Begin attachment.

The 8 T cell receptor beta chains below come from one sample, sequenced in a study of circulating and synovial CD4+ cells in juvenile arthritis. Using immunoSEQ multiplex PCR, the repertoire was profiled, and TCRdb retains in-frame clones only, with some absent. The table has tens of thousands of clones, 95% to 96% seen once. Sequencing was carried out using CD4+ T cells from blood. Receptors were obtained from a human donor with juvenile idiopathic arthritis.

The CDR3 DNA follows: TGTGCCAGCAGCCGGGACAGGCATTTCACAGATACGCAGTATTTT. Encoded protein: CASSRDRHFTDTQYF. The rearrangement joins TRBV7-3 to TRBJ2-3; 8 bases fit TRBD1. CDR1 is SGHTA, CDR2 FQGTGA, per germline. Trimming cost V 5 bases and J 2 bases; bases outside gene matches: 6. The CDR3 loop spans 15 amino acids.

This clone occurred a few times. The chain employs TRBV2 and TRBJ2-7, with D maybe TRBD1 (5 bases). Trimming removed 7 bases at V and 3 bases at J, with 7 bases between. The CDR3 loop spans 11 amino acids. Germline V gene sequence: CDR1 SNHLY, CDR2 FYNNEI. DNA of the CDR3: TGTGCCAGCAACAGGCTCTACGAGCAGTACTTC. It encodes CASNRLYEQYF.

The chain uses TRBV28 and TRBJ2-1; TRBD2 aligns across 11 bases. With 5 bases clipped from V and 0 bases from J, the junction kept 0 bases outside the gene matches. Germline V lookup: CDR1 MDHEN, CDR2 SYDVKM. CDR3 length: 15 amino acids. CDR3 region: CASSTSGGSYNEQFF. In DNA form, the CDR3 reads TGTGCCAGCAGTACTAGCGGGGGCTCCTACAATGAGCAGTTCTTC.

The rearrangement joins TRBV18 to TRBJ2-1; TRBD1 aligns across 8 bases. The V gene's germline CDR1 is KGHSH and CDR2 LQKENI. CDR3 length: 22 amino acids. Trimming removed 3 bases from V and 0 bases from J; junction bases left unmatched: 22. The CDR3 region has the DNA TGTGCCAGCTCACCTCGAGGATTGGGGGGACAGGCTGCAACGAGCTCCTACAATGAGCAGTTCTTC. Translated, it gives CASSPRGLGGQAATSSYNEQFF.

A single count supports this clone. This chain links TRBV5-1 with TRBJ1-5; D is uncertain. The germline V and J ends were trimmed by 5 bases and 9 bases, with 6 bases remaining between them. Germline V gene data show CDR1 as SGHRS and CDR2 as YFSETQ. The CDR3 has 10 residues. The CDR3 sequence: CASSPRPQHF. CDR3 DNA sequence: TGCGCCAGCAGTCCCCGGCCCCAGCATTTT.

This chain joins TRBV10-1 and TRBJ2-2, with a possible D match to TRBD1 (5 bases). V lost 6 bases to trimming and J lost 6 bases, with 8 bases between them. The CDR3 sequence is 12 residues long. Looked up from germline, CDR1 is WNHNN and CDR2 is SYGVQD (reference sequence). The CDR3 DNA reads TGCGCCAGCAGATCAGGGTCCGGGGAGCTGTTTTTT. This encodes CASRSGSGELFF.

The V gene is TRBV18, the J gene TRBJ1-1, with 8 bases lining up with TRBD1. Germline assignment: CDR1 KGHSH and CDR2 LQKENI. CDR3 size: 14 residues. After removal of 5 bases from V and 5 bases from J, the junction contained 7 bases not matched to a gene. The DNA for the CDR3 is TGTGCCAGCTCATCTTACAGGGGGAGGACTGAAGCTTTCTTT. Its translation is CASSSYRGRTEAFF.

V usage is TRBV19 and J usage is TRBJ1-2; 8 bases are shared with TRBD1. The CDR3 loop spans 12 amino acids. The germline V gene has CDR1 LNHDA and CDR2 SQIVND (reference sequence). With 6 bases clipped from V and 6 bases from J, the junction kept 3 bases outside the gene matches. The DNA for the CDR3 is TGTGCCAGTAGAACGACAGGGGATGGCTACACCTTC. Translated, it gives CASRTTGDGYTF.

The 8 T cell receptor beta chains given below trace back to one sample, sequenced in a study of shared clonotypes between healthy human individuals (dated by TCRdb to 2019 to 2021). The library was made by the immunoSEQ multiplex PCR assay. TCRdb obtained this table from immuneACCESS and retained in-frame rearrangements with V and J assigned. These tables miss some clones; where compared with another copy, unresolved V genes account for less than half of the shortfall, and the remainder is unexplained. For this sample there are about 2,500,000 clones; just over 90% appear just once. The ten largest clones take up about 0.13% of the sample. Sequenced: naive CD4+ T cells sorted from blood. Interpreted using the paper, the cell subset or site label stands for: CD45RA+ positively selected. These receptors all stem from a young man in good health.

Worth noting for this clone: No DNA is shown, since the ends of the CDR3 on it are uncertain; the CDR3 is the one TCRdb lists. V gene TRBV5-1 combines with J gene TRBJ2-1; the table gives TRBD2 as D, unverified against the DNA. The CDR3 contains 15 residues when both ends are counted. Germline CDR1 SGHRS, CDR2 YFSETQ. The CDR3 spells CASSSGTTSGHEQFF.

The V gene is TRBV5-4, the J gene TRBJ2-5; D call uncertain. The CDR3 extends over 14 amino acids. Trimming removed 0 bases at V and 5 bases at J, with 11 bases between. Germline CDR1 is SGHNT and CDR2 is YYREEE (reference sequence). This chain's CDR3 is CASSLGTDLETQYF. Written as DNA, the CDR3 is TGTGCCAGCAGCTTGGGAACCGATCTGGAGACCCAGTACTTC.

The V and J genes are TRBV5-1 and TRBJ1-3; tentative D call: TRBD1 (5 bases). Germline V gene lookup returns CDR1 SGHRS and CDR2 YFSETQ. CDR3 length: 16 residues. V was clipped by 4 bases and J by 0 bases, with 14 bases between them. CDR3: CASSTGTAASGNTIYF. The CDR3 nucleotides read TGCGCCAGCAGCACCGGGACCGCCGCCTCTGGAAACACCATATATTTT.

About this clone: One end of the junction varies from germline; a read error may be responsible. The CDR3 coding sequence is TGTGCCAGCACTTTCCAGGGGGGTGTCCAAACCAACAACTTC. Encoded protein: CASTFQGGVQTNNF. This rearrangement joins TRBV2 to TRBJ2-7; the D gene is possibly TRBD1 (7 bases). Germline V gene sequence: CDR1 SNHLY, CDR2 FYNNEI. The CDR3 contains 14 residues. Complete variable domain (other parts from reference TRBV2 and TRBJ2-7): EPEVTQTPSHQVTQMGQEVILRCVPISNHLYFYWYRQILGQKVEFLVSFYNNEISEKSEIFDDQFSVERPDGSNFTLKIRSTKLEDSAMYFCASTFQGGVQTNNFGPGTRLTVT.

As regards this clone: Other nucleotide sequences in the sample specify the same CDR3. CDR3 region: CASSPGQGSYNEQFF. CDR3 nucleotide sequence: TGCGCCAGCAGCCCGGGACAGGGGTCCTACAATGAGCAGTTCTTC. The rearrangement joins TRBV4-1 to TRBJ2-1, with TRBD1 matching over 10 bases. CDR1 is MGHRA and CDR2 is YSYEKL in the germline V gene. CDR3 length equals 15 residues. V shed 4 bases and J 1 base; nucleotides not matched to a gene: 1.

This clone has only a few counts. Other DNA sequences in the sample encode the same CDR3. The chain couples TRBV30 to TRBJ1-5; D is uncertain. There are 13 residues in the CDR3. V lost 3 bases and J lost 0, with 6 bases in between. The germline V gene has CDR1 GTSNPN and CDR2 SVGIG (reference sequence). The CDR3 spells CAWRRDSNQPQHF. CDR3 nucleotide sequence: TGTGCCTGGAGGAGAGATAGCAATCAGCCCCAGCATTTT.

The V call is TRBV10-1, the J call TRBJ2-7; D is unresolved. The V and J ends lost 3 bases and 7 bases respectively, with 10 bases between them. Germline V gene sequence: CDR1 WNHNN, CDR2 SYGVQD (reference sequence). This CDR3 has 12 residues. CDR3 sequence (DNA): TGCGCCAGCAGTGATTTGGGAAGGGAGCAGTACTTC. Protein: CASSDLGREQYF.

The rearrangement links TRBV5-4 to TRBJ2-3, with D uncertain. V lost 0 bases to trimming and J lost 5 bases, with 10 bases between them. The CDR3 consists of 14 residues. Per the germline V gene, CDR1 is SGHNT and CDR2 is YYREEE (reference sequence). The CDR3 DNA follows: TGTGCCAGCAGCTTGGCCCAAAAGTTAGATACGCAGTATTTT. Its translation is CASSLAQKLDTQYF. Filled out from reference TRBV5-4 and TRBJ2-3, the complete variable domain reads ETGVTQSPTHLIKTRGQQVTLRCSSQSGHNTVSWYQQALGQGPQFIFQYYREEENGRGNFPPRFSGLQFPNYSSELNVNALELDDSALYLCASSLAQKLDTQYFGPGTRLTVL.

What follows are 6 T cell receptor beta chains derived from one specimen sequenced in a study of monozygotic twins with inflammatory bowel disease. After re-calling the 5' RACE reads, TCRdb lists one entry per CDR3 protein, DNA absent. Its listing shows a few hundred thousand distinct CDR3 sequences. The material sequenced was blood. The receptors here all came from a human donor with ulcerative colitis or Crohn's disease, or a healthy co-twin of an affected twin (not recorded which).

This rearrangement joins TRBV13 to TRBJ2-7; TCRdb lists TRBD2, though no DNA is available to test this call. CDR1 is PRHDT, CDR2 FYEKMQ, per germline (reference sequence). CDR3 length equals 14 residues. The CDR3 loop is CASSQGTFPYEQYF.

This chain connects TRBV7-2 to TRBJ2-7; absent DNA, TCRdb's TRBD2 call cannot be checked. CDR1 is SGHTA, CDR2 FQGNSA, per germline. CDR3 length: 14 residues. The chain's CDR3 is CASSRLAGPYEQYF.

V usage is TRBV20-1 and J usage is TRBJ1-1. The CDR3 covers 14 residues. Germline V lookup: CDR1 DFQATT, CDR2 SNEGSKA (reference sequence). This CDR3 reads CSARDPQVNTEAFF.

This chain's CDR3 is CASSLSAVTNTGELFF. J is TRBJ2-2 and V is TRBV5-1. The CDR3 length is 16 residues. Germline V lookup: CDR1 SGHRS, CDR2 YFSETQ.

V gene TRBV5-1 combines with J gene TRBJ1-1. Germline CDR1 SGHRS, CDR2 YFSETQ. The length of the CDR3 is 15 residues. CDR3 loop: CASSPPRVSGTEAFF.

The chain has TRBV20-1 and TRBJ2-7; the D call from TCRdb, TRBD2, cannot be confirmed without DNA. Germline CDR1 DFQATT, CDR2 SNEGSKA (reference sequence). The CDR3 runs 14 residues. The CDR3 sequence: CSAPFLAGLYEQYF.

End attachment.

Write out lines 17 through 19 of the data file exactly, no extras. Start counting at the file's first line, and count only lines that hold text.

The V call is TRBV10-1, the J call TRBJ2-7; D is unresolved. The V and J ends lost 3 bases and 7 bases respectively, with 10 bases between them. Germline V gene sequence: CDR1 WNHNN, CDR2 SYGVQD (reference sequence). This CDR3 has 12 residues. CDR3 sequence (DNA): TGCGCCAGCAGTGATTTGGGAAGGGAGCAGTACTTC. Protein: CASSDLGREQYF.

The rearrangement links TRBV5-4 to TRBJ2-3, with D uncertain. V lost 0 bases to trimming and J lost 5 bases, with 10 bases between them. The CDR3 consists of 14 residues. Per the germline V gene, CDR1 is SGHNT and CDR2 is YYREEE (reference sequence). The CDR3 DNA follows: TGTGCCAGCAGCTTGGCCCAAAAGTTAGATACGCAGTATTTT. Its translation is CASSLAQKLDTQYF. Filled out from reference TRBV5-4 and TRBJ2-3, the complete variable domain reads ETGVTQSPTHLIKTRGQQVTLRCSSQSGHNTVSWYQQALGQGPQFIFQYYREEENGRGNFPPRFSGLQFPNYSSELNVNALELDDSALYLCASSLAQKLDTQYFGPGTRLTVL.

What follows are 6 T cell receptor beta chains derived from one specimen sequenced in a study of monozygotic twins with inflammatory bowel disease. After re-calling the 5' RACE reads, TCRdb lists one entry per CDR3 protein, DNA absent. Its listing shows a few hundred thousand distinct CDR3 sequences. The material sequenced was blood. The receptors here all came from a human donor with ulcerative colitis or Crohn's disease, or a healthy co-twin of an affected twin (not recorded which).